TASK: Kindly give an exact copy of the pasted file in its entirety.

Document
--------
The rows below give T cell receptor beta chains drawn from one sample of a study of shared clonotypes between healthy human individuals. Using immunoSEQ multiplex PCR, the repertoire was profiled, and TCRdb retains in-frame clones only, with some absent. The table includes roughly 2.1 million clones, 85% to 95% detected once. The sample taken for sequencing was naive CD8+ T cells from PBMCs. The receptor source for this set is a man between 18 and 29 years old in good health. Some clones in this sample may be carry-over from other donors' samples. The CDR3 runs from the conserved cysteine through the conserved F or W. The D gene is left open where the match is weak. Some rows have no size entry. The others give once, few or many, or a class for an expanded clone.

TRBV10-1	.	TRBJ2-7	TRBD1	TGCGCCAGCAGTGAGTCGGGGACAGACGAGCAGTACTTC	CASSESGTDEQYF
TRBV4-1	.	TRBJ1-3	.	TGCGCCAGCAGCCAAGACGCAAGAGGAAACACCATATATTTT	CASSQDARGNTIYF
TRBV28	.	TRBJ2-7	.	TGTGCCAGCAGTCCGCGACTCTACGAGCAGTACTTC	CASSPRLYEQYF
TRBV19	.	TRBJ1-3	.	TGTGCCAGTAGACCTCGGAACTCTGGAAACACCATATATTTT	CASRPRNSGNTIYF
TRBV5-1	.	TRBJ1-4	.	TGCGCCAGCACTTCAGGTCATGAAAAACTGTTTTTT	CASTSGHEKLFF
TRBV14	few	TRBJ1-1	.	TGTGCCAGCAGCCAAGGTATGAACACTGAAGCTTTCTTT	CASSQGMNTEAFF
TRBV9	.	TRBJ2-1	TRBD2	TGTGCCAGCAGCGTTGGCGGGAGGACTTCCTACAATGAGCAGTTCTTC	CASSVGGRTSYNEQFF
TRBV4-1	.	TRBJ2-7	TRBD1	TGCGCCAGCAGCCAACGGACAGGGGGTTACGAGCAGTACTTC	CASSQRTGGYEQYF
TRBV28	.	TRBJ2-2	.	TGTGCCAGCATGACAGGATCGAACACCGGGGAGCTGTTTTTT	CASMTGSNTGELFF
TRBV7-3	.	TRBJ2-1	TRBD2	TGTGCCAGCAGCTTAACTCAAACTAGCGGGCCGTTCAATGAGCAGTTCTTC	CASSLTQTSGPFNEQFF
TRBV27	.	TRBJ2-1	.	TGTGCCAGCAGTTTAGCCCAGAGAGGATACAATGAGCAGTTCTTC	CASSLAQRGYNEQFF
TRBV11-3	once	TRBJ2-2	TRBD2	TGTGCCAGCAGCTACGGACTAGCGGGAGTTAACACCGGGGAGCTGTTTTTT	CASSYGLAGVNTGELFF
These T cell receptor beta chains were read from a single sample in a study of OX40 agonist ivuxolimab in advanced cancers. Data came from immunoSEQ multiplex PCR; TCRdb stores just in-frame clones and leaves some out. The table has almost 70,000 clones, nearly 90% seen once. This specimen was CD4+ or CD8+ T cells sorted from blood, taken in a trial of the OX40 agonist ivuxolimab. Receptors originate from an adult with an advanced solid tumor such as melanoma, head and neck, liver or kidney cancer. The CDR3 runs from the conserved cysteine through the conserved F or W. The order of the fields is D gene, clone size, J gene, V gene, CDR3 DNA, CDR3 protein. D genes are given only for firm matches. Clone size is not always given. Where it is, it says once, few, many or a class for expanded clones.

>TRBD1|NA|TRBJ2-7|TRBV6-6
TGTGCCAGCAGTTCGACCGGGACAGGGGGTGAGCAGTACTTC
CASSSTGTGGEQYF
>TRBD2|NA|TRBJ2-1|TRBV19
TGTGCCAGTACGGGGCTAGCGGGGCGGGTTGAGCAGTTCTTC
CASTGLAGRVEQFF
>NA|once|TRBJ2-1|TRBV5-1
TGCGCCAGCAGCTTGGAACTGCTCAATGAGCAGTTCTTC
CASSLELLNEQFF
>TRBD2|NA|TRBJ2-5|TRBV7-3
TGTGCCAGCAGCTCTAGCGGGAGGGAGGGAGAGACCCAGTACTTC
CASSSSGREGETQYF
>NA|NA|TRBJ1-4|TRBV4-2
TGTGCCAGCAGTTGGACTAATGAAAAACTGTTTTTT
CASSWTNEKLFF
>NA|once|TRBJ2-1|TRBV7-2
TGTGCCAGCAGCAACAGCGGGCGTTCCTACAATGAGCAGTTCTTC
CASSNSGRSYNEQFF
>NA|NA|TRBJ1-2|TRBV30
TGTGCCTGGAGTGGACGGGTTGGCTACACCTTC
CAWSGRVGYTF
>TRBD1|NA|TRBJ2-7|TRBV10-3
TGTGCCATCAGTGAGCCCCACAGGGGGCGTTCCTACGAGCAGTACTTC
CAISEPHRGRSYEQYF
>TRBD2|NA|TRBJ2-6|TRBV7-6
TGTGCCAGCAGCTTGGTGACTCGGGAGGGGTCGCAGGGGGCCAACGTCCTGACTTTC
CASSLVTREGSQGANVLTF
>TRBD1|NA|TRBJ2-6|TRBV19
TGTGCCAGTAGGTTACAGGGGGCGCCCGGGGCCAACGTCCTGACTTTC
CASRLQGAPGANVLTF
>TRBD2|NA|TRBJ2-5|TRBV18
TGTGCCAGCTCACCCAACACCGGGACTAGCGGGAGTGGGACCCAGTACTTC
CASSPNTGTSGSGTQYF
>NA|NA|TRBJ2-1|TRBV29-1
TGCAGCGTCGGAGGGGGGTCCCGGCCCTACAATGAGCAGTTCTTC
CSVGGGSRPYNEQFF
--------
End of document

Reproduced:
The rows below give T cell receptor beta chains drawn from one sample of a study of shared clonotypes between healthy human individuals. Using immunoSEQ multiplex PCR, the repertoire was profiled, and TCRdb retains in-frame clones only, with some absent. The table includes roughly 2.1 million clones, 85% to 95% detected once. The sample taken for sequencing was naive CD8+ T cells from PBMCs. The receptor source for this set is a man between 18 and 29 years old in good health. Some clones in this sample may be carry-over from other donors' samples. The CDR3 runs from the conserved cysteine through the conserved F or W. The D gene is left open where the match is weak. Some rows have no size entry. The others give once, few or many, or a class for an expanded clone.

TRBV10-1	.	TRBJ2-7	TRBD1	TGCGCCAGCAGTGAGTCGGGGACAGACGAGCAGTACTTC	CASSESGTDEQYF
TRBV4-1	.	TRBJ1-3	.	TGCGCCAGCAGCCAAGACGCAAGAGGAAACACCATATATTTT	CASSQDARGNTIYF
TRBV28	.	TRBJ2-7	.	TGTGCCAGCAGTCCGCGACTCTACGAGCAGTACTTC	CASSPRLYEQYF
TRBV19	.	TRBJ1-3	.	TGTGCCAGTAGACCTCGGAACTCTGGAAACACCATATATTTT	CASRPRNSGNTIYF
TRBV5-1	.	TRBJ1-4	.	TGCGCCAGCACTTCAGGTCATGAAAAACTGTTTTTT	CASTSGHEKLFF
TRBV14	few	TRBJ1-1	.	TGTGCCAGCAGCCAAGGTATGAACACTGAAGCTTTCTTT	CASSQGMNTEAFF
TRBV9	.	TRBJ2-1	TRBD2	TGTGCCAGCAGCGTTGGCGGGAGGACTTCCTACAATGAGCAGTTCTTC	CASSVGGRTSYNEQFF
TRBV4-1	.	TRBJ2-7	TRBD1	TGCGCCAGCAGCCAACGGACAGGGGGTTACGAGCAGTACTTC	CASSQRTGGYEQYF
TRBV28	.	TRBJ2-2	.	TGTGCCAGCATGACAGGATCGAACACCGGGGAGCTGTTTTTT	CASMTGSNTGELFF
TRBV7-3	.	TRBJ2-1	TRBD2	TGTGCCAGCAGCTTAACTCAAACTAGCGGGCCGTTCAATGAGCAGTTCTTC	CASSLTQTSGPFNEQFF
TRBV27	.	TRBJ2-1	.	TGTGCCAGCAGTTTAGCCCAGAGAGGATACAATGAGCAGTTCTTC	CASSLAQRGYNEQFF
TRBV11-3	once	TRBJ2-2	TRBD2	TGTGCCAGCAGCTACGGACTAGCGGGAGTTAACACCGGGGAGCTGTTTTTT	CASSYGLAGVNTGELFF
These T cell receptor beta chains were read from a single sample in a study of OX40 agonist ivuxolimab in advanced cancers. Data came from immunoSEQ multiplex PCR; TCRdb stores just in-frame clones and leaves some out. The table has almost 70,000 clones, nearly 90% seen once. This specimen was CD4+ or CD8+ T cells sorted from blood, taken in a trial of the OX40 agonist ivuxolimab. Receptors originate from an adult with an advanced solid tumor such as melanoma, head and neck, liver or kidney cancer. The CDR3 runs from the conserved cysteine through the conserved F or W. The order of the fields is D gene, clone size, J gene, V gene, CDR3 DNA, CDR3 protein. D genes are given only for firm matches. Clone size is not always given. Where it is, it says once, few, many or a class for expanded clones.

>TRBD1|NA|TRBJ2-7|TRBV6-6
TGTGCCAGCAGTTCGACCGGGACAGGGGGTGAGCAGTACTTC
CASSSTGTGGEQYF
>TRBD2|NA|TRBJ2-1|TRBV19
TGTGCCAGTACGGGGCTAGCGGGGCGGGTTGAGCAGTTCTTC
CASTGLAGRVEQFF
>NA|once|TRBJ2-1|TRBV5-1
TGCGCCAGCAGCTTGGAACTGCTCAATGAGCAGTTCTTC
CASSLELLNEQFF
>TRBD2|NA|TRBJ2-5|TRBV7-3
TGTGCCAGCAGCTCTAGCGGGAGGGAGGGAGAGACCCAGTACTTC
CASSSSGREGETQYF
>NA|NA|TRBJ1-4|TRBV4-2
TGTGCCAGCAGTTGGACTAATGAAAAACTGTTTTTT
CASSWTNEKLFF
>NA|once|TRBJ2-1|TRBV7-2
TGTGCCAGCAGCAACAGCGGGCGTTCCTACAATGAGCAGTTCTTC
CASSNSGRSYNEQFF
>NA|NA|TRBJ1-2|TRBV30
TGTGCCTGGAGTGGACGGGTTGGCTACACCTTC
CAWSGRVGYTF
>TRBD1|NA|TRBJ2-7|TRBV10-3
TGTGCCATCAGTGAGCCCCACAGGGGGCGTTCCTACGAGCAGTACTTC
CAISEPHRGRSYEQYF
>TRBD2|NA|TRBJ2-6|TRBV7-6
TGTGCCAGCAGCTTGGTGACTCGGGAGGGGTCGCAGGGGGCCAACGTCCTGACTTTC
CASSLVTREGSQGANVLTF
>TRBD1|NA|TRBJ2-6|TRBV19
TGTGCCAGTAGGTTACAGGGGGCGCCCGGGGCCAACGTCCTGACTTTC
CASRLQGAPGANVLTF
>TRBD2|NA|TRBJ2-5|TRBV18
TGTGCCAGCTCACCCAACACCGGGACTAGCGGGAGTGGGACCCAGTACTTC
CASSPNTGTSGSGTQYF
>NA|NA|TRBJ2-1|TRBV29-1
TGCAGCGTCGGAGGGGGGTCCCGGCCCTACAATGAGCAGTTCTTC
CSVGGGSRPYNEQFF